The introductory material not only provides decorative arts readers with a solid foundation upon which to interpret the form but also helps clear up many of the unsubstantiated folk tales and cultural myths that have long colored the Windsor story. The elusive source of the term “Windsor,” for instance, is conclusively tied to outdoor garden seating furniture created in the 1720s for Windsor Castle, which should put an end to any speculation that the term reflects an origin in the namesake English town. Similarly strong evidence in the form of copious illustrated examples, documented references, and period paintings and prints charts the development and “refinement” of the design from the decades after 1720—although Evans’s dichotomous use of “refined” and “crude” to describe early Windsor designs betrays her stated goal to avoid speculative aesthetic analysis.

In short, the introductory material is highly original and greatly advances current understanding of the Windsor form. Certain ideas are sure to spark constructive debate among Windsor enthusiasts, particularly the implication that the form not only originated but also subsequently evolved in London and the surrounding Thames Valley. British folk or vernacular enthusiasts, notably those who work with the massive body of West Country material, may well be disconcerted by this rather circumscribed notion of urban diffusion. Part of this debate may be fueled by the fact that many American subgroups appear less tied to London customs than to rural British traditions. Complicating Evans’s perspective is the sketchy chapter on “Diffusion of the Form Beyond London,” which glosses over the myriad British regional traditions identified by recent vernacular furniture historians. In any event, Evans’s work stands as a highly useful counterbalance to the recent British work of Bernard D. Cotton, Christopher Gilbert, Claudia Kinmonth, and Thomas Crispin and should inspire an international gathering of the minds—perhaps a symposium—on Anglo-American Windsor traditions.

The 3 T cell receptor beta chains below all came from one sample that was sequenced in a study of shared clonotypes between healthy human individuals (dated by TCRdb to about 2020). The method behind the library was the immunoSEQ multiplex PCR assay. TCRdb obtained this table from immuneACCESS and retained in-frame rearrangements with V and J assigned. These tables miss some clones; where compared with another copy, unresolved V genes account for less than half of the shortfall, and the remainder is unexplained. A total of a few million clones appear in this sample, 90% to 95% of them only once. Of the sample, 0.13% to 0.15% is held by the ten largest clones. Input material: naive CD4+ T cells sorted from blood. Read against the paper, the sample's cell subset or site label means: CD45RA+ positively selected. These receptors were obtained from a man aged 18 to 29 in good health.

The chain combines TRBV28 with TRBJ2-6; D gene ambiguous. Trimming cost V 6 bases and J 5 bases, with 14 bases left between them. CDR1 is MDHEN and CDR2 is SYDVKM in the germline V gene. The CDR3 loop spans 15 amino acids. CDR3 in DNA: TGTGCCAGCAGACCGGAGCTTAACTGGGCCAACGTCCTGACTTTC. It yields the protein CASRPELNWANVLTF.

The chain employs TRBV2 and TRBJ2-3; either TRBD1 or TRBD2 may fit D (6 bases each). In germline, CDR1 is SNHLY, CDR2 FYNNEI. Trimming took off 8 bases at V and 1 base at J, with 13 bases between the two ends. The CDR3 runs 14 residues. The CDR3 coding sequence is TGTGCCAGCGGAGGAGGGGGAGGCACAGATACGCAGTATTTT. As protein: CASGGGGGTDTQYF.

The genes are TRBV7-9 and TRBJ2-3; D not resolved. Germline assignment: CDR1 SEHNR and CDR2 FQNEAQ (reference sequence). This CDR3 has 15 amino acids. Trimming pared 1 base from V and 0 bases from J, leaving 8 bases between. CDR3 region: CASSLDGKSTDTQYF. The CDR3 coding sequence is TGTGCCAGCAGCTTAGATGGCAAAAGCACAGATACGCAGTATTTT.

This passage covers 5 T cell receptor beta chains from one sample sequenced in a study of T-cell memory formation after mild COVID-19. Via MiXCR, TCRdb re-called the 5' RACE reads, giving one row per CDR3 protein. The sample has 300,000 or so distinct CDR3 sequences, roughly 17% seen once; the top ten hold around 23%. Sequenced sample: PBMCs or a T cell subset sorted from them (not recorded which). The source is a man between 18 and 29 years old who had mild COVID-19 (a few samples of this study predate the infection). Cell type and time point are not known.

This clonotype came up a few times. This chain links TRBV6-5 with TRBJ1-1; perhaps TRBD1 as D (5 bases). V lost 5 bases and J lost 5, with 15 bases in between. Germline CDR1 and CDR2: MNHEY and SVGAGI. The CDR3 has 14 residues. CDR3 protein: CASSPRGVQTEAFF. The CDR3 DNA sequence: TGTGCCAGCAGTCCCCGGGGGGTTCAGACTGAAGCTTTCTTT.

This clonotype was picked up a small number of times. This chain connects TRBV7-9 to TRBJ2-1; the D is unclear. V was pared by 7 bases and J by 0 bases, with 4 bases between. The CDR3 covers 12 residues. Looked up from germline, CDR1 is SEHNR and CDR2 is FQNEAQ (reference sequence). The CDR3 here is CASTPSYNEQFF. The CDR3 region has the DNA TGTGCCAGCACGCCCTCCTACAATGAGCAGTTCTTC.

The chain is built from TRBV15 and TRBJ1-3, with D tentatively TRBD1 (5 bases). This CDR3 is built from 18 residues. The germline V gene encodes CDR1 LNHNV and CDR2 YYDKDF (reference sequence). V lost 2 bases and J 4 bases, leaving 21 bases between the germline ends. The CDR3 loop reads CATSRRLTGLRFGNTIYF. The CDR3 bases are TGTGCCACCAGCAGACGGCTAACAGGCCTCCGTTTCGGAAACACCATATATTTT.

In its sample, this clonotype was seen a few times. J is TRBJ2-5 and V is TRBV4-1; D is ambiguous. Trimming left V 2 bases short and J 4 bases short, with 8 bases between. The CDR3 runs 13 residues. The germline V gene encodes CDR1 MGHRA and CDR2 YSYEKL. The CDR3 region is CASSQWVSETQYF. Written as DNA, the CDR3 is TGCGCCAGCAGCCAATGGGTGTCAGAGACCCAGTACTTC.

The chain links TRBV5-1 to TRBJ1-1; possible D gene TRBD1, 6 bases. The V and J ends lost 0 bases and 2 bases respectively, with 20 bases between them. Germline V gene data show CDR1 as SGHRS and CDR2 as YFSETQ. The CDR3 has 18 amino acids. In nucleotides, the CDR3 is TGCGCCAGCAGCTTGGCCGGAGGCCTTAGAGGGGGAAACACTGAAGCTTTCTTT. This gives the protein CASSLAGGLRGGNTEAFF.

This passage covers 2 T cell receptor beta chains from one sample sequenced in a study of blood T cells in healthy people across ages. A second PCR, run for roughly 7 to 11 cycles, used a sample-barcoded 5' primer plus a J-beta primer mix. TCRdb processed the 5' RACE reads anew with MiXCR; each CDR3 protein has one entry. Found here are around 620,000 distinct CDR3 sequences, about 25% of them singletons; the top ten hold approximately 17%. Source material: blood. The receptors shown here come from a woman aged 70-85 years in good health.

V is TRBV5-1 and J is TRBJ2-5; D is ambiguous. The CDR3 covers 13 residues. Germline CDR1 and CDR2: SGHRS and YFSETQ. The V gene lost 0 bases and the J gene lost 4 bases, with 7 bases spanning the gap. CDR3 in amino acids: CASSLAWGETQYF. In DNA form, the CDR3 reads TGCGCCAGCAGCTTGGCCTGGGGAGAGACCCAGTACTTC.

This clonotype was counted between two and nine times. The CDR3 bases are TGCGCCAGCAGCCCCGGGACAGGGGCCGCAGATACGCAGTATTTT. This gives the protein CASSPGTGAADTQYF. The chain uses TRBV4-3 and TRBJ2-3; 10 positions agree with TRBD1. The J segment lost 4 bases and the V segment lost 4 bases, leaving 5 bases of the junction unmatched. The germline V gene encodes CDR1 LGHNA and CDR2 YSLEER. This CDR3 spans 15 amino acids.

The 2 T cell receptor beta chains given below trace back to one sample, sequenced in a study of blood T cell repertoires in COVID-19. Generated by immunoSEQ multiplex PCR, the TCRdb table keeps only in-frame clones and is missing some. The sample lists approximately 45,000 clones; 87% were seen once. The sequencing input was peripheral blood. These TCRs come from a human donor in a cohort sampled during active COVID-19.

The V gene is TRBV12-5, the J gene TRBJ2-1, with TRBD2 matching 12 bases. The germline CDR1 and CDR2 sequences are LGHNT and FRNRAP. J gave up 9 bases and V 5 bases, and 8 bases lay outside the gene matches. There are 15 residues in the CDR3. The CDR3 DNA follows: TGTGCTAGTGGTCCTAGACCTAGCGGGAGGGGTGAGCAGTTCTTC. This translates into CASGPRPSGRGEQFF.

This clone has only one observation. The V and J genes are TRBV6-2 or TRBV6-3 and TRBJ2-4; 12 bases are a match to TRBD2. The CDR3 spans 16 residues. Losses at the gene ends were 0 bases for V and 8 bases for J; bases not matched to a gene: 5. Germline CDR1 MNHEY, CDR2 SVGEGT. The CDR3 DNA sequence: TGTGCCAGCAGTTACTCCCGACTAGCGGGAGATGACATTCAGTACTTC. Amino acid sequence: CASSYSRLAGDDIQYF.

The main body of the text presents a massive and unparalleled level of regional Windsor analysis. As might be expected, the starting point is the early traditions of Philadelphia, beginning with a splendid overview of the early Philadelphia high-back chair and followed by an exploration of the subsequent developments of the form. Immediately apparent are Evans’s boldly dated Windsor chronologies, a major advancement in a field prone to rather haphazard date attributions. After Philadelphia, the study moves into strong explorations of New York and Rhode Island and then into the rest of New England, including an insightful comparison of Connecticut Windsors that links local forms to the hearts-and-crowns turned chair tradition. Each regional section reiterates the primary theme regarding the dependence of early American designs on established British prototypes.